5. What’s the most impressive thing you’ve seen developed for Vita homebrew during Kyuhen?
Submission was another unknown that stressed me out, I wasn’t sure if category 2 would have enough participant nor if the time allowed for participating was the correct one to have great submissions, in the end I’m amazed by the quantity and the quality of submission we received. There is actually 3 homebrew that impressed me, Treasure chasers, a full-blown game made entirely with VitaSDK, and Crashlands probably the most impressive port that came out of the contest given how we had many doubts it would run on the PSVita correctly.
6. Outside of Kyuhen, what’s a project that you find exciting in the Vita homebrew space?
The most exciting things for me personally is unlocking new boundaries, I made an article about the vita hacking history on Wololo as well as the SD2Vita history article, and the progression of a full locked device into an open platform with lot of customization options and new features that makes the use of a PSVita way more fun and useful. But the most exciting thing was the GTA3 port. GTA on Sony handheld was actually a dream, and we all wanted to play GTA 3 VC and SA on our PSP. Then it actually came on the PSVita which lacked a GTA title, and I actually got the chance to contribute a little which also made me learn a lot about the process of porting a game with the behind-the-scenes discussion. Too bad that T2 woke up and decided to close the whole re3 project.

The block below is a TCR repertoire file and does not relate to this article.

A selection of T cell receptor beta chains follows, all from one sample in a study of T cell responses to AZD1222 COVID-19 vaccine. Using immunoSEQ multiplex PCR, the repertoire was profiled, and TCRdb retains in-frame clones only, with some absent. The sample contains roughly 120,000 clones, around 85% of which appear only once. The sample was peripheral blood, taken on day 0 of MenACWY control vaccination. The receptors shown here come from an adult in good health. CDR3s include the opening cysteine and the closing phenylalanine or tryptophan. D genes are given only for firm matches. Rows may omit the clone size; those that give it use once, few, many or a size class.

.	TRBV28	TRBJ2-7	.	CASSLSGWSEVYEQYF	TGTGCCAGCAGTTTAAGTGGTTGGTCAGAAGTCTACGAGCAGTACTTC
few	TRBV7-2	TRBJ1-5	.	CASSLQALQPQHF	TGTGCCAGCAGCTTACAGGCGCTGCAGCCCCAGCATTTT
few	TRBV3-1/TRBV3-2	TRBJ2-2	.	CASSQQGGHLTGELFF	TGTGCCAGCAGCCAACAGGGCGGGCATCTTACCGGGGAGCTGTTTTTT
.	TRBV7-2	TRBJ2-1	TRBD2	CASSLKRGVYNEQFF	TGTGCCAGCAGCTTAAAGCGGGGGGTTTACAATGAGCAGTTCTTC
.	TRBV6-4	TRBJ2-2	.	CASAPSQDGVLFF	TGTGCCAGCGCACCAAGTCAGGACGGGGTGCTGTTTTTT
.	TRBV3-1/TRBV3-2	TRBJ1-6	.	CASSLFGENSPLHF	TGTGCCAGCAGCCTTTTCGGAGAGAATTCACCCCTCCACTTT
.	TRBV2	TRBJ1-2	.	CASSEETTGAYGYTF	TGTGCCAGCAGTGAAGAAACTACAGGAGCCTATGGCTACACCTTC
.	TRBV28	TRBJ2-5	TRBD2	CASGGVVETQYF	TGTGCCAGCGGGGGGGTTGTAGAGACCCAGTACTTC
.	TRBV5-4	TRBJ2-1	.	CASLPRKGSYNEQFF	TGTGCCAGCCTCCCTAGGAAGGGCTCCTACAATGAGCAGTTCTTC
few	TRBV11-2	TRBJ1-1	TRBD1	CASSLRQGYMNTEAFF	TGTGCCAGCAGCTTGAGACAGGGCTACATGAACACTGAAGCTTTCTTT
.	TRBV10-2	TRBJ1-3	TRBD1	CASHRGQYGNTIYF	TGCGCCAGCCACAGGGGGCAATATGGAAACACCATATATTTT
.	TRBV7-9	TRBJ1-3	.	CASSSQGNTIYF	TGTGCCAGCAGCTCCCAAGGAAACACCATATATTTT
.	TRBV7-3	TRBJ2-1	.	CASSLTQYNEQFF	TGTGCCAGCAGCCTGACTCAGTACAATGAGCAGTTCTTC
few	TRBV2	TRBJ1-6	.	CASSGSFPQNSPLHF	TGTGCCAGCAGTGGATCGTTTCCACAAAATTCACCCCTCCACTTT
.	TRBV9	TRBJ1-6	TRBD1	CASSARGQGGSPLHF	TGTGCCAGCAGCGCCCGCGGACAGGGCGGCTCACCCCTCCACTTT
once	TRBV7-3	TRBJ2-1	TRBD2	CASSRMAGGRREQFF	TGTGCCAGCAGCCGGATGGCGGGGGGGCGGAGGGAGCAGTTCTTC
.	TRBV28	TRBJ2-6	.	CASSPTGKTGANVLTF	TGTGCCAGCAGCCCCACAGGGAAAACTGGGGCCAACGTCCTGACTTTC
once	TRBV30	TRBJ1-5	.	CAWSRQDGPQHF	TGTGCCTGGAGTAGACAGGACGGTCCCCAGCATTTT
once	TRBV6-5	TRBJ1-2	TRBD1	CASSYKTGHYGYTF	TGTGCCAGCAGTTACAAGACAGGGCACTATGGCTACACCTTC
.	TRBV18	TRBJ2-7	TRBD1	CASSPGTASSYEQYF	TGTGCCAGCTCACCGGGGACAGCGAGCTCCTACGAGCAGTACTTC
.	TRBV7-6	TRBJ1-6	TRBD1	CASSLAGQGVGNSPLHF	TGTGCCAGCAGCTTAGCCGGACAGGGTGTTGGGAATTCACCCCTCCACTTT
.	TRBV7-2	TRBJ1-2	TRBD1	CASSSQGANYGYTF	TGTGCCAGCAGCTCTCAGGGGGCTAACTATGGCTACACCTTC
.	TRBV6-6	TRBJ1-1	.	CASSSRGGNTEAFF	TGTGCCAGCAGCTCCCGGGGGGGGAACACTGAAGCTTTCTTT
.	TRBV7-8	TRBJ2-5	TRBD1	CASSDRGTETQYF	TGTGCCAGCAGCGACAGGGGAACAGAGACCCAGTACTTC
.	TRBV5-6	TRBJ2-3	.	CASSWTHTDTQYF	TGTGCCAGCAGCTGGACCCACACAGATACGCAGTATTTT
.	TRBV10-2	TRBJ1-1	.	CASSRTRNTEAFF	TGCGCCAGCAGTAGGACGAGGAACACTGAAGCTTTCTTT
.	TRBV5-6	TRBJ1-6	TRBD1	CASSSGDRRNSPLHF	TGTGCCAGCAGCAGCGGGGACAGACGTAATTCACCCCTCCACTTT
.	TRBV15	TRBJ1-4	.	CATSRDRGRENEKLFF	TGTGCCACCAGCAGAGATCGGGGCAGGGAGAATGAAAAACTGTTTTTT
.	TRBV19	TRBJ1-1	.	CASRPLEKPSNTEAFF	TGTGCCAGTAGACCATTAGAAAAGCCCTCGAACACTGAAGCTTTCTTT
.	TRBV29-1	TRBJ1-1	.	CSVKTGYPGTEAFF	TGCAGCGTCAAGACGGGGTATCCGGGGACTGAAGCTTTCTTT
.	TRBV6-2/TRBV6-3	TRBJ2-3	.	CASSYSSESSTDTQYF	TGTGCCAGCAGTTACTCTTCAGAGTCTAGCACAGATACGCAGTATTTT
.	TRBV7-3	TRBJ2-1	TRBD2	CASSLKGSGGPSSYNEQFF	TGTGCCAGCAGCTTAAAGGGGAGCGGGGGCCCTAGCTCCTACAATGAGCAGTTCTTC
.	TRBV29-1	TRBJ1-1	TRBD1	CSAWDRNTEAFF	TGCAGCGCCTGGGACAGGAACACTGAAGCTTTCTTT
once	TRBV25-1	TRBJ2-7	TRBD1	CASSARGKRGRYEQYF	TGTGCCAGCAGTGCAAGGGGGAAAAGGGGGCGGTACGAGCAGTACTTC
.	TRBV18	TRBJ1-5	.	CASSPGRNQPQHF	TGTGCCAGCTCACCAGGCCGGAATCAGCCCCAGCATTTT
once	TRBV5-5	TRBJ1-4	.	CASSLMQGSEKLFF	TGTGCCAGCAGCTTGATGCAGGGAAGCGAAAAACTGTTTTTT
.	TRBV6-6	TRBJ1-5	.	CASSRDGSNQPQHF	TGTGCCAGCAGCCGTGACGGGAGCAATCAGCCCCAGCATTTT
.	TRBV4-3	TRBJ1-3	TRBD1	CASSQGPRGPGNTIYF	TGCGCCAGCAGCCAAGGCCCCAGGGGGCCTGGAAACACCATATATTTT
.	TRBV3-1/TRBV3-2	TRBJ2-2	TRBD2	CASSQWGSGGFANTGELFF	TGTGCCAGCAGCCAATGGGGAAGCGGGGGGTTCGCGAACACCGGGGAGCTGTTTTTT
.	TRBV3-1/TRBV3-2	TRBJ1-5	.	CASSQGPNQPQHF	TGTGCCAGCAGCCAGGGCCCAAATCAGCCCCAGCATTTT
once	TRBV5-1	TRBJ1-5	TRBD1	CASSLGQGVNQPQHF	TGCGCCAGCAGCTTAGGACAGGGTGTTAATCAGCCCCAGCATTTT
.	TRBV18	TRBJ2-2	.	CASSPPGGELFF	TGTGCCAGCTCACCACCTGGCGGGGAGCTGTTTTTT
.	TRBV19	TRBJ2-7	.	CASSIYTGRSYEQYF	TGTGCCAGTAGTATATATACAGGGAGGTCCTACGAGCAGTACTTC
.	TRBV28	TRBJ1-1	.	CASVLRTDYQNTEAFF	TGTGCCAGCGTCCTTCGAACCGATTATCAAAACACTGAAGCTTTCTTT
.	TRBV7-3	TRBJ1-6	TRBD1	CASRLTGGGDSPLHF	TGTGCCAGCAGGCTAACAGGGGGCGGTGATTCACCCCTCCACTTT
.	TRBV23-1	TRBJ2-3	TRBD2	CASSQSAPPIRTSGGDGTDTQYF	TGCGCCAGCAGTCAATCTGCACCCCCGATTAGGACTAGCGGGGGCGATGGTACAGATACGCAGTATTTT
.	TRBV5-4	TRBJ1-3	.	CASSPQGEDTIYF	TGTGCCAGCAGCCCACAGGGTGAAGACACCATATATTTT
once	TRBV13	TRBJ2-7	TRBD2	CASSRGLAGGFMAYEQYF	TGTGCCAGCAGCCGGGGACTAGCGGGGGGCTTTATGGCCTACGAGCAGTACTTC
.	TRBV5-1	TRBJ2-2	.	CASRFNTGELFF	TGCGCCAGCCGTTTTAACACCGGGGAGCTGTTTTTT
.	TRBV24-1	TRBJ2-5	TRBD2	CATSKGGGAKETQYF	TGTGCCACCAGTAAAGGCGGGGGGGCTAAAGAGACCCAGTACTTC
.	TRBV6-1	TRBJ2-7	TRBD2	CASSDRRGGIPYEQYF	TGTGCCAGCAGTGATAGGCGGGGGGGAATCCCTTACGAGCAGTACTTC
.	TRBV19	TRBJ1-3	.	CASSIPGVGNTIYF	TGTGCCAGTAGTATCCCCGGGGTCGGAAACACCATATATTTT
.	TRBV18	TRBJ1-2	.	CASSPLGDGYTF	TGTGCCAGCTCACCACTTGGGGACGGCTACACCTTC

7. Do you see Kyuhen ever moving beyond Vita to include perhaps the PSP?
PSP has a small community, but they also do homebrew contest, it’s certainly not at the scale of KyuHEN but it’s already a great effort for them. But it’s not going to work, making another KyuHEN will be very hard (in order for it to be successful) the hacking community slowly fades away as time goes by, we lost a big part of the community since 2016 after people moved on with their lives and it’s getting difficult to attract new devs when computers and phone are getting more interesting. Hacking a console is much more difficult and not that hyped as it was before. It’s just that the hacking era is becoming something of the past and we can’t really do anything against it.
8. What, in your opinion, makes Vita fans so passionate?
PSVita always had a loyal fan base, after Sony dropped the PSVita, the player base continued to support it, mostly known as vita island. It’s also one of the reasons why games were still being released to the vita. And the potential ruined by Sony is getting closer and closer to be fully unlocked and that’s what motivate people in the scene. Unlocking our console, doing the work that Sony didn’t.
9. Where do you see the Vita homebrew community in 5-10 years?
At best, it would be a small community still active with some releases there and there, at worst it’ll slowly die. The only thing that won’t die though is the security research that some groups of people are doing on it since the PSVita security system is fascinating and interest a lot of people. A lot of work is being done behind the scenes in order to break new boundaries and gain full control of the PSVita system. That won’t die for sure.
10. When will the next contest take place, and who can participate?
11. Is Kyuhen an event for specialized people, or is there an aspect of it that’s more beginner-friendly?
We allowed the use of Unity and Gamemaker so that any beginners could participate, making a game with unity or GameMaker is very easy. Then VitaSDK and the port section was more for advanced developers. The organization was done so that everyone could participate and won’t be left out.